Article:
Temu says the whole idea is to make life a bit easier for people, "helping them get what they need or want without stretching their budget too thin". “By engaging with these interactive elements and unlocking discounts, users can purchase products at lower prices than they might find elsewhere," it explains. "This approach is particularly appealing for those who are mindful of their spending.”
Whatever Temu’s strategy is, it’s working – but is there a catch to offering such fiendishly-low prices? Customers say delivery times are a bit slower compared to Amazon’s lightning-fast next-day service, and the quality isn’t always on a par with what you might expect from a retailer like John Lewis.
Camilla, a teacher and mother of two, says she bought buggy fans for her kids before going on holiday and “they just fell apart the minute we got them out the box.” She also complains of being “hounded by emails” from the firm, bombarding her with endless discounts and recommendations.
Increased regulatory attention could yet prove a major stumbling block to Temu’s success. The firm attracted controversy after a report published earlier this year by US lawmakers warned: "American consumers should know that there is an extremely high risk that Temu's supply chains are contaminated with forced labor." In addition, Google recently removed sister firm PDD's app from the Play Store over “security concerns” after malware was discovered on some versions of the platform.
A Temu spokesperson disputes many of these concerns, saying: “Regarding the compliance issue of products related to forced labor, we attach great importance to it. Our current standards and practices are no different from those of major U.S. e-commerce platforms, such as Amazon, eBay, and Etsy. The allegations in this regard are completely ungrounded.”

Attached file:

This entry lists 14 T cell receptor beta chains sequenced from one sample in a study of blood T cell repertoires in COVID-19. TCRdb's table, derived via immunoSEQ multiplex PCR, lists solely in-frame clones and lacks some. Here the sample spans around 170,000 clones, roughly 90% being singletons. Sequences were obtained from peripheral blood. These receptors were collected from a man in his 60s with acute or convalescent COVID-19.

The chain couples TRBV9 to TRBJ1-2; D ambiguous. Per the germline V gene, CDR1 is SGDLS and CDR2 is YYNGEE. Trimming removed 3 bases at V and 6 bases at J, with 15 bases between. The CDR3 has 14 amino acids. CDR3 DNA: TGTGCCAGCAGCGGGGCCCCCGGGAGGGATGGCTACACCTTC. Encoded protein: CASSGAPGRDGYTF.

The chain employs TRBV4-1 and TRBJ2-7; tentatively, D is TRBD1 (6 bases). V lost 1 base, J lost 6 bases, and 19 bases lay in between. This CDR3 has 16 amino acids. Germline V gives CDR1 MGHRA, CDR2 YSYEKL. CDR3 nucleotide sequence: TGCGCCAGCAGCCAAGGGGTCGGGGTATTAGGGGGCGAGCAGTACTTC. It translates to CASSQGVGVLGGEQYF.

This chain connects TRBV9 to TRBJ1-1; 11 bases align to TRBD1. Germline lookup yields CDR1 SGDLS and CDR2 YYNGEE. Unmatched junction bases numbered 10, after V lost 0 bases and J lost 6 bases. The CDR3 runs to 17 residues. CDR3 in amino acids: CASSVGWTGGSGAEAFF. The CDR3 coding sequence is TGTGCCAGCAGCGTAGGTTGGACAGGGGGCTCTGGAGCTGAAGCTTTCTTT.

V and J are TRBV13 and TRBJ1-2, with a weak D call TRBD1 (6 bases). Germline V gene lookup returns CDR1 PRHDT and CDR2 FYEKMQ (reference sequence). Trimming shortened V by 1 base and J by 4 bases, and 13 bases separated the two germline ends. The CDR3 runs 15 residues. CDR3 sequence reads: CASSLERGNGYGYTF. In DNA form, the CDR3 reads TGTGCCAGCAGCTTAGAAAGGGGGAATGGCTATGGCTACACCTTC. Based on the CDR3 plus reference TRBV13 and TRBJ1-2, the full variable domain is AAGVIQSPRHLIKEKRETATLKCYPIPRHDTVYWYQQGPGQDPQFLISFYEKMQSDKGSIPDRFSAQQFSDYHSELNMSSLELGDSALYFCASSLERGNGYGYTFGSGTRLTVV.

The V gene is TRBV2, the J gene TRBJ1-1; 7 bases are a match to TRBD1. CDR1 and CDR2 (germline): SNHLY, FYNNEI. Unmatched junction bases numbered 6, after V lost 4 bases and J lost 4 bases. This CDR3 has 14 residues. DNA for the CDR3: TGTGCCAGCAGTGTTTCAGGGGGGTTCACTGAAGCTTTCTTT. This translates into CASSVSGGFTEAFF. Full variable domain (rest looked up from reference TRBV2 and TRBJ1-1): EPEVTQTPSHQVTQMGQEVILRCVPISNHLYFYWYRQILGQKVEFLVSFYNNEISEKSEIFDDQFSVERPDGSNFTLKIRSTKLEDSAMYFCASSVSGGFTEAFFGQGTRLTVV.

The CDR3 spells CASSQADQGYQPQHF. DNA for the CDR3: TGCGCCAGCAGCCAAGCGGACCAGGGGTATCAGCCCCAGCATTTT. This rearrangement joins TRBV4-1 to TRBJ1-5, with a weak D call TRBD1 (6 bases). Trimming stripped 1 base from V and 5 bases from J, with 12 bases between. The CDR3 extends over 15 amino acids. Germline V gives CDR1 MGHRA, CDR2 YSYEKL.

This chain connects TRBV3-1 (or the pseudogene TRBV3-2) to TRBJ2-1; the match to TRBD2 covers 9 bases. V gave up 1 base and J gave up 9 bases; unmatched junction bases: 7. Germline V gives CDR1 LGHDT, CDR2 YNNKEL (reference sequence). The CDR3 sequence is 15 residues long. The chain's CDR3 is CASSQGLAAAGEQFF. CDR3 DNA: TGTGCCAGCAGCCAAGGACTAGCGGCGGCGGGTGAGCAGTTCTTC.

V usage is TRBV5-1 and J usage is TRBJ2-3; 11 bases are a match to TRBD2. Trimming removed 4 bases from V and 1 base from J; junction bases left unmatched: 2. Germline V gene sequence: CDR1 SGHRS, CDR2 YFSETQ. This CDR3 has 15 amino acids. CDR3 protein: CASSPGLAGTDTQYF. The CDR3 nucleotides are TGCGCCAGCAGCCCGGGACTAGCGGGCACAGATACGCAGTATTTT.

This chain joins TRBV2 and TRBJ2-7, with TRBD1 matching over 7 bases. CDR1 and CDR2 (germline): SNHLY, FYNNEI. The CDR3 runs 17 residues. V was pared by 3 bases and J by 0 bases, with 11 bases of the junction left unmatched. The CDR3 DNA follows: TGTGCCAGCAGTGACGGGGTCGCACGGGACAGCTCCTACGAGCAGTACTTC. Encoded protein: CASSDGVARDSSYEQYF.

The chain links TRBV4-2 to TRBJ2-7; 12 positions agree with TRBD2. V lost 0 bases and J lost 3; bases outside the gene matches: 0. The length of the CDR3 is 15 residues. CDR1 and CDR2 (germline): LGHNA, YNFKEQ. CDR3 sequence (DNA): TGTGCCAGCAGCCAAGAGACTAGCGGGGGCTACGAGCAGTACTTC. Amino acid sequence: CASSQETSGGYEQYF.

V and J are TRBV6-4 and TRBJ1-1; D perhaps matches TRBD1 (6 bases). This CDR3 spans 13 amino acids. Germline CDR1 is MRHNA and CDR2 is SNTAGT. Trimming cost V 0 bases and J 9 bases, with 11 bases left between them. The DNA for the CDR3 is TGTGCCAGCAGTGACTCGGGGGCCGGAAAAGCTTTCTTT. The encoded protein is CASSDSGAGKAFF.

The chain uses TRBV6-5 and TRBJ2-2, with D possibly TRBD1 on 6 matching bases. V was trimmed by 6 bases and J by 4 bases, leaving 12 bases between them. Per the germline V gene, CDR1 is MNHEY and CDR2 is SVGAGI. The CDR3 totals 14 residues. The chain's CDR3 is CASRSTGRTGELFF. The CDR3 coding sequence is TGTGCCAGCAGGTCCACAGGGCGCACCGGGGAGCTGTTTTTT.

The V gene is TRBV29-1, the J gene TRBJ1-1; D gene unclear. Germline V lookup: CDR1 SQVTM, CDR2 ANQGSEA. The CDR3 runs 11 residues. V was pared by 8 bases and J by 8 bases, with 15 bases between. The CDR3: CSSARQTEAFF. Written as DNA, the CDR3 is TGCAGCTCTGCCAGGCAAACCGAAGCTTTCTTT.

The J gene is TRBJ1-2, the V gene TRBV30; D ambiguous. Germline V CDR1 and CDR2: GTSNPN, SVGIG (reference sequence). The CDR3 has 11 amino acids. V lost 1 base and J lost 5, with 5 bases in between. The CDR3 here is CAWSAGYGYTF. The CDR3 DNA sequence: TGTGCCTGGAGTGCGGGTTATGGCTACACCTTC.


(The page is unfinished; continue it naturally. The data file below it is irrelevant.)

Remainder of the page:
But that hasn't stopped the complaints coming. Earlier this month an investigation by Which? suggested that knives and axes that ought to be age-restricted, along with what appear to be illegal weapons, are being sold on Temu in the UK, some of which were available for under a fiver. “Retailers are under pressure to have ethical supply chains and there’s a question of how that fits with Temu’s low cost approach,” says Holmes. “Companies like Boohoo have been impacted after they faced similar accusations of not paying staff enough.”
There is also the small matter of whether the business will ever make a profit. Temu expects to report an eye-watering loss of more than $3 billion in 2023, as it burns through hundreds of millions of shareholder cash to keep prices low and build market share.
At this rate, the more the company grows, the bigger losses it will make and the more Wonga it will need to stay afloat – not something it can rely on indefinitely. But its defenders point out that Amazon has gone for years without turning a profit, and it’s now one of the biggest companies on the planet.
A Temu spokesperson says: “Safeguarding privacy and being upfront about our data handling are top priorities. We operate under rigorous regulatory scrutiny…we gather information solely to deliver our service and to improve our offerings for our users.”
But these issues may seem peripheral to many, when you can spin an online roulette wheel to find out which colour pair of socks you can buy for 50p, or which size chopping board you can get for a pound. Ahead of the crucial Christmas trading period, Temu seems to have gained a firm foothold in the psyche of the British shopper. Whether it can yet race past Amazon remains to be seen.